Item #7979 An Appeal to the Public, Especially Those Concerned in Education, Against the Wrong and Injury Done by Marcius Willson, in His Pamphlet Entitled “Report on American Histories, Etc. Published by Mark H. Newman & Co. New York, 1847.” Showing Also Their Trespasses on My Literary Property. Emma Willard.
An Appeal to the Public, Especially Those Concerned in Education, Against the Wrong and Injury Done by Marcius Willson, in His Pamphlet Entitled “Report on American Histories, Etc. Published by Mark H. Newman & Co. New York, 1847.” Showing Also Their Trespasses on My Literary Property.
An Appeal to the Public, Especially Those Concerned in Education, Against the Wrong and Injury Done by Marcius Willson, in His Pamphlet Entitled “Report on American Histories, Etc. Published by Mark H. Newman & Co. New York, 1847.” Showing Also Their Trespasses on My Literary Property.

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An Appeal to the Public, Especially Those Concerned in Education, Against the Wrong and Injury Done by Marcius Willson, in His Pamphlet Entitled “Report on American Histories, Etc. Published by Mark H. Newman & Co. New York, 1847.” Showing Also Their Trespasses on My Literary Property.

New York: Published by A. S. Barnes & Co., No. 51 John-Street, 1847. Small 8vo (7.625” x 4.625”), original printed gray wrappers. 36, [12] pp. Early ownership inscription in ink on upper wrapper: “J. Howard June 1847.” CONDITION: Very good, dampstain to upper wrapper, 1.75” split to wrapper at foot of spine.

Emma Willard’s rebuttal of rival text book author Marcius Willson in a debate that articulated core questions of historiography and text-book compilation at the height of the common school era.

This counter-thrust, an entry in the two-year pamphlet battle between pioneering female educator and mapmaker Emma Willard and her young rival Marcius Willson, opens with Willard’s “Questions, for those who wish to be just” and states her intention “without fear, [to] let the truth be known”—that is, that Willson’s book, which he promotes in part through his denigration of Willard’s Abridged History of the United States, is in fact “an imitation of that work.” In 1845, shortly before publishing his own History of the United States for the Use of Schools, Marcius Willson had published what he claimed to be an impartial criticism of eight historical textbooks, including Willard’s. But, as Willard wrote in her first (anonymous) response, Willson, “being about to publish [a textbook] himself, very naturally seeks to destroy public confidence in his rivals.” Willard was particularly nettled that Willson’s History even looked like hers—so much that “booksellers…have come to me, and asked me if I was aware that a book was in the market, which appeared like a counterfeit of mine,—so resembling it, that it would naturally be taken by common observers for the same.” She was the only author to respond to Willson’s initial criticism, and their ensuing debate reflected the increasingly commercialized textbook market towards the end of the common school era and articulates clashing philosophies over “how to ‘compile’ a history textbook” and what such pedagogical works should attempt to accomplish.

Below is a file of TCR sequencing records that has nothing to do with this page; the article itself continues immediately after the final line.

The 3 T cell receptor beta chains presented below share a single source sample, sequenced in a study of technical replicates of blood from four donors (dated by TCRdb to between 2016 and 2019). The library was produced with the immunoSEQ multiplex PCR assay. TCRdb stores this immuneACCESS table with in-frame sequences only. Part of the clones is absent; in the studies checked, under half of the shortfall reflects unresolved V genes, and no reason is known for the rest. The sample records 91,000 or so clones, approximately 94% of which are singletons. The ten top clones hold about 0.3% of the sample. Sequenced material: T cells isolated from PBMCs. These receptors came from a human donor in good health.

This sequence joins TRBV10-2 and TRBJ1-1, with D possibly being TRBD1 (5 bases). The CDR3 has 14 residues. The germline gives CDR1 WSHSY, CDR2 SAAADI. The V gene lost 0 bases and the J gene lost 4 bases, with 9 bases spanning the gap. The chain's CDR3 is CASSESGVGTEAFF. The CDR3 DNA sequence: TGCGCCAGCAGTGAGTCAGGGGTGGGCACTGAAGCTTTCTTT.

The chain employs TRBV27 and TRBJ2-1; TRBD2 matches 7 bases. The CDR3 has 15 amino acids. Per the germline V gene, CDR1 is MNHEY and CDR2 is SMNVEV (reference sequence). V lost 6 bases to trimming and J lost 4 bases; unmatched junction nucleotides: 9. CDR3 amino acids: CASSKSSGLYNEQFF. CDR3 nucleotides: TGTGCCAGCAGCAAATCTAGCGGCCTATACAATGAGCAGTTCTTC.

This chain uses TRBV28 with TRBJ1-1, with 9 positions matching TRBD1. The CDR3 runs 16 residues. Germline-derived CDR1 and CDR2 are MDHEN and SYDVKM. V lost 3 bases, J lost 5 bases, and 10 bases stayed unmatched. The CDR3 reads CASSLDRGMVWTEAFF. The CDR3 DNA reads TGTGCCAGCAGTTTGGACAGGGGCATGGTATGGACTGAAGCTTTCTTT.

REFERENCES: Knupfer, Peter B. “How to Write a History Textbook: The Willard Willson Debate over History Education in the Common School Era,” History of Education Quarterly, Vol. 59 No. 2 (2019).

Item #7979

Price: $575.00

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